Especially eldest and rapper Joo-hyun.
The lovely (doesn’t seem like a) rookie quintet, Spica, has made their fourth comeback for 2012 on November 20th with a new mini-album titled Lonely. Spica had stolen my heart with their second release, “Russian Roulette” and their follow-up “Painkiller.” They were such a fierce and soulful-sounding group that I instantly fell in love with them and were a top contender for best female, if not rookie group of the year for me.
But after their fourth release, and second single “I’ll Be There,” left me feeling very disappointed. The song itself was not up to par with my expectations for Spica and made them seem like a watered-down version of themselves.It felt way too cutesy and didn’t match up with the mature feel their other songs emitted. It was a complete 180 and the sudden change didn’t bode well with me at all. But even if there had been a more gradual transition towards cuter concepts for Spica ,it would have felt like they had regressed and that they could do so much more than those kinds of concepts.
So as a result of “I’ll Be There,” my attention drifted away from Spica; but I still kept hope and was excited for their return with Lonely. My excitement increased when I learned that Sweetune would be producing “Lonely” and after listening to “Russian Roulette,” having Sweetune and Spica in the same sentence can only mean a great comeback song, and perhaps mini-album.
“Lonely” is the title track off of this mini and it’s very much a Sweetune song. It has your usual suspects of a Sweetune track with the fun ’80s synths and the dramatic flair of the overall song, and Spica carries the song well, as expected. I enjoy most of Sweetune’s work with Spica, as it’s complicated enough to test Spica’s vocals and demonstrate how much of a vocal powerhouse this group is. Although not as great as “Russian Roulette” was, it has an addictive beat and their voices are absolutely delight on the ears. I’m glad that Joo-hyun’s raps actually flow with the song, rather than feeling as though it were inserted as an afterthought. It’s catchiness leads me to believe that it’s a good promotional track, but I was still expecting it to sound a little darker with sensual undertones coming from a song called “Lonely.”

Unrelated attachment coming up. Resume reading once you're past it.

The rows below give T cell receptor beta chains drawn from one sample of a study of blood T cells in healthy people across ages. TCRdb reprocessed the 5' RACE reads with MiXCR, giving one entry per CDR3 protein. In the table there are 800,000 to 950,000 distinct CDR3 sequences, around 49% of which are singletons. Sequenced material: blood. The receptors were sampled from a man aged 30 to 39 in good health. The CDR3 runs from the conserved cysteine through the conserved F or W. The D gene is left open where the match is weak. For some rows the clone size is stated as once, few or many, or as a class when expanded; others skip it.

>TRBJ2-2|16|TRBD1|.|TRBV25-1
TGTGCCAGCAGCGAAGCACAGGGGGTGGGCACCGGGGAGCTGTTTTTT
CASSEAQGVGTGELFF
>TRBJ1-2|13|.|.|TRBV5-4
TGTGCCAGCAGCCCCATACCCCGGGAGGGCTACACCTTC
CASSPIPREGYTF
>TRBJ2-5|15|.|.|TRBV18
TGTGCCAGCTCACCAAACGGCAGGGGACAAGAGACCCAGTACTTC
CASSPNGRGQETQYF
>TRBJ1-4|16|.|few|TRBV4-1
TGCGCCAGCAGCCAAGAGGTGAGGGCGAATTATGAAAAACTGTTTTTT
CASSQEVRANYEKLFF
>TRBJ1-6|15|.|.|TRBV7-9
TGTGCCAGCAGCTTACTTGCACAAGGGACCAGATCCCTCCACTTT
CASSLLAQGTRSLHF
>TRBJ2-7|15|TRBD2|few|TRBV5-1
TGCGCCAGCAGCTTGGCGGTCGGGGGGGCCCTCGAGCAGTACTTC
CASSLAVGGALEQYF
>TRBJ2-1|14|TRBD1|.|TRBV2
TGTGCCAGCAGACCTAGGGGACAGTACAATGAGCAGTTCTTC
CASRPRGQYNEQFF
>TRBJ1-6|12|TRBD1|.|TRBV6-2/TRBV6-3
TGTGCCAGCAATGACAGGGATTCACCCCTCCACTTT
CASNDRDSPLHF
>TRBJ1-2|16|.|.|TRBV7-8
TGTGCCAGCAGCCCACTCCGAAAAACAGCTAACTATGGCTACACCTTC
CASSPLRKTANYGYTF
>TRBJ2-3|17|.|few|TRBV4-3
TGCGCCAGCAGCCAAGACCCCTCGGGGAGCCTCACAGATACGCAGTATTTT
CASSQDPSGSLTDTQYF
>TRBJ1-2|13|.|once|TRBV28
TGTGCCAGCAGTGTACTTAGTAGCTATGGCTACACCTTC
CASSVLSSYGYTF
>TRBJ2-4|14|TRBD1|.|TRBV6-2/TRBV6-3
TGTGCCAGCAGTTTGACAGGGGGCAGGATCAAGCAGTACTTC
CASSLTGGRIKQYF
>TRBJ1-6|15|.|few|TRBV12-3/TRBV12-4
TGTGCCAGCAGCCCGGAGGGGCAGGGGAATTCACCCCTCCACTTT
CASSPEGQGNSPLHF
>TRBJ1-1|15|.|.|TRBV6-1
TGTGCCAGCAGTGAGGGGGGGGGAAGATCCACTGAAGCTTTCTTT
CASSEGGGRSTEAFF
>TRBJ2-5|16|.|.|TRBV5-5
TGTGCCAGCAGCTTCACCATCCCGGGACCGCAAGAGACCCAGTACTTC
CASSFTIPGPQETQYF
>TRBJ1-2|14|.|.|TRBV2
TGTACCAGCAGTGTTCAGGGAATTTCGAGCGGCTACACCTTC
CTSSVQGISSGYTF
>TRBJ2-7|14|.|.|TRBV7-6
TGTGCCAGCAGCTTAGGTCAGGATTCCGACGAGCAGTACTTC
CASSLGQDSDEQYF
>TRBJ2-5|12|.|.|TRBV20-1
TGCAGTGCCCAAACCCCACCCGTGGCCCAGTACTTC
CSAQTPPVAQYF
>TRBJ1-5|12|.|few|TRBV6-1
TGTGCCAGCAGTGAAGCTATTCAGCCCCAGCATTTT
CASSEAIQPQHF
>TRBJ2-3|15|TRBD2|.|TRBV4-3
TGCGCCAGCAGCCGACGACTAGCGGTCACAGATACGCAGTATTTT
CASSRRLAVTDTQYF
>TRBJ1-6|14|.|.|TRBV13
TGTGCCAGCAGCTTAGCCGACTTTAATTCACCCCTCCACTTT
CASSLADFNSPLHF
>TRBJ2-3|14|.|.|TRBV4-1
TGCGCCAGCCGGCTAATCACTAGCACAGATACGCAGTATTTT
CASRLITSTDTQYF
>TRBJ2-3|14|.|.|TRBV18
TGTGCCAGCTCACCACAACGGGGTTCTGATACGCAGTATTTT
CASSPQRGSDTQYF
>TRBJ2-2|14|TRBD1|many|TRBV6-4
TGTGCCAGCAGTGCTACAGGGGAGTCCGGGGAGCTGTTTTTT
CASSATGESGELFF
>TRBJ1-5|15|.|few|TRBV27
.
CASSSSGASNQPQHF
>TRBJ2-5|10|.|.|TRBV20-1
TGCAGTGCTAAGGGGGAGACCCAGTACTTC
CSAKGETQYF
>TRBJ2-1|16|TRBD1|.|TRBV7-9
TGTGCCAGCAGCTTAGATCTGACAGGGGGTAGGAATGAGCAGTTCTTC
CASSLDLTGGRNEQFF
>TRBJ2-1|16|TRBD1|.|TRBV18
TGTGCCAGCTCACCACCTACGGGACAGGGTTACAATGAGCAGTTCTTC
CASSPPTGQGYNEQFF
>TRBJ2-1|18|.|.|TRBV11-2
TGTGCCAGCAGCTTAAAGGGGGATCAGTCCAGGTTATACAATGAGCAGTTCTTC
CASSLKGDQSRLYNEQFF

“With You” is next and it’s a great old-school R&B track, written and composed by member Kim Boa. It has an overall feel-good vibe which makes it a fun listen, but at the same time it doesn’t lose any of Spica’s soulfulness. It’s the track that “I’ll Be There” should have been, but which had fallen flat because of the song’s brand of ’90s pop. Although it might feel repetitive at times, it’s a strong song for their vocals and the R&B instrumental alone.
“That Night” is a very disco-themed track, with some cool-sounding synths and even some guitar riffs thrown in there. The song itself feels very layered and complex as each style sounds to build upon the other, and it generally seems to be mimicking the sound of a telephone, until the guitar riff sequence.
It sounds a little confusing in certain points because of the variety of styles used in the song, but overall it’s a solid song, just without a distinct hook that might make it stand out or be particularly memorable.
“Since You’re Out Of My Life” is the final track, and it’s my absolute favourite song off the mini–possibly off of their entire discography thus far. It’s down to the nitty-gritty of soul and R&B, and the girls kill it.
I’m crossing my fingers in hope that they actually promote this song alongside “Lonely” or at least hold a stage for it. It’s slow, but the way they croon through the song and the soft acoustic instrumental just makes it as powerful and soothing as you can possibly make it. It’s making me wait for the day that Spica and Brown Eyed Girls ever meet, and perhaps collaborate, because I’m sure that song is sure to be full of raw soul and explosive.
All in all, this mini was a solid comeback and although some songs were better than others, it was a lot more cohesive and rife with songs that showcase the vocal powerhouse that Spica definitely is. It’s not as game-changing or experimental as their initial mini-album was, but it’s still a treat for the ears and the soul with the full-bodied and powerful vocals of the girls.
Overall Rating: 4.5/5